Experimental studies of the causes and consequences of biodiversity over ecological and evolutionary timescales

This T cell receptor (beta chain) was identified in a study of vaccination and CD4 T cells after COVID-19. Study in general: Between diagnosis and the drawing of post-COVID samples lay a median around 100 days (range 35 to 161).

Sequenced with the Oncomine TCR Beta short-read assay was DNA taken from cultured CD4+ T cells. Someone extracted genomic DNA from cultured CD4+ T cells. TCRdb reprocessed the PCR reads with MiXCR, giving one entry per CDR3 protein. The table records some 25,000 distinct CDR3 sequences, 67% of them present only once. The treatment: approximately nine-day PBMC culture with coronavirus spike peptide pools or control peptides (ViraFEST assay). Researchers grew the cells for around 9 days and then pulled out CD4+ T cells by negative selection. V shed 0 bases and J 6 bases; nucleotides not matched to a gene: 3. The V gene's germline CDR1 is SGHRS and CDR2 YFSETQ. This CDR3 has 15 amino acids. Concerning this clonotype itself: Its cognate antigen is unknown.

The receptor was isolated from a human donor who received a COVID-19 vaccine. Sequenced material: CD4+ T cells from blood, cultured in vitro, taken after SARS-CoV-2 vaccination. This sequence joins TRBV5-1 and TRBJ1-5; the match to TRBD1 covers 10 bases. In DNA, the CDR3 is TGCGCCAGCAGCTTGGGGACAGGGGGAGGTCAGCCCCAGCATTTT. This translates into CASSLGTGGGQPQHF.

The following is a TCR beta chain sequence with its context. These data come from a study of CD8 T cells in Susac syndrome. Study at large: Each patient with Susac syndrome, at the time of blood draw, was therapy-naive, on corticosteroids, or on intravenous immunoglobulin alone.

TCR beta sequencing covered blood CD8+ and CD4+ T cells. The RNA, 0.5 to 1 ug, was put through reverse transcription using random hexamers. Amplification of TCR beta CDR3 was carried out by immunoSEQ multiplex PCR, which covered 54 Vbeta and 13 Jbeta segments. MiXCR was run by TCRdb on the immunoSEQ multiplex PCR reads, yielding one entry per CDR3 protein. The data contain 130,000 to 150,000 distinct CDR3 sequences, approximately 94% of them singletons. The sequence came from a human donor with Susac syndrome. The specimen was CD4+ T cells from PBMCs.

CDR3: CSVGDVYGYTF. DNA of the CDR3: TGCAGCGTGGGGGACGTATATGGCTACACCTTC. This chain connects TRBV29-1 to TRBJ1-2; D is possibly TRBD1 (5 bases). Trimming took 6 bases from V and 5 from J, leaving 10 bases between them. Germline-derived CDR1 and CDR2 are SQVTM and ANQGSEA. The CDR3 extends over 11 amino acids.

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This dissertation presents four microbial microcosm-based experimental studies addressing questions related to the causes and consequences of biodiversity. All four studies adopted an approach that integrates ecology and evolutionary biology. Two studies explored the utility of knowledge on species phylogenetic relationships for understanding community assembly (chapter 1) and invasibility (chapter 3). The other two studies investigated the impacts of important ecological factors, including competition (chapter 2) and temporal niches (chapter 4), on adaptive radiation, using the rapidly diversifying bacterium Pseudomonas fluorescens SBW25 as the model organism. The first study, described in Chapter 1, examined how phylogenetic relatedness between competing species affected the strength of priority effects and ecosystem functioning during community assembly. Strong priority effects emerged only when competing bacterial species were phylogenetically most closely related, resulting in multiple community states associated with different assembly histories. In addition, the phylogenetic diversity of bacterial communities effectively predicted bacterial production and decomposition. The second study, described in Chapter 2, explored the role of competition in the adaptive radiation of P. fluorescens. The adaptive radiation was generally suppressed by competition, but its effect was strongly modulated by the phylogenetic relatedness between the diversifying and competing species and their immigration history. The inhibitive effect of competition on adaptive radiation was strongest when phylogenetic relatedness was high and when competitors were introduced earlier. The third study, described in Chapter 3, evaluated the relative importance of phylogenetic relatedness between resident and invading species and phylogenetic diversity of resident communities for invasibility. Laboratory bacterial communities containing a constant number of resident species with varying phylogenetic diversity and relatedness to invaders were challenged by nonresident bacterial species. Whereas invader abundance decreased as phylogenetic relatedness increased as predicted by Darwin's naturalization hypothesis, it was unaffected by phylogenetic diversity. The final study, described in Chapter 4, presented the first experimental demonstration of the maintenance of biodiversity that emerged from adaptive radiation in the presence of temporal niches. Only when provided with temporal niche opportunities were multiple derived phenotypes of P. fluorescens able to coexist as a result of negative frequency-dependent selection. When temporal niche was absent, the specialized phenotypes either did not emerge or were predominated by one superior phenotype.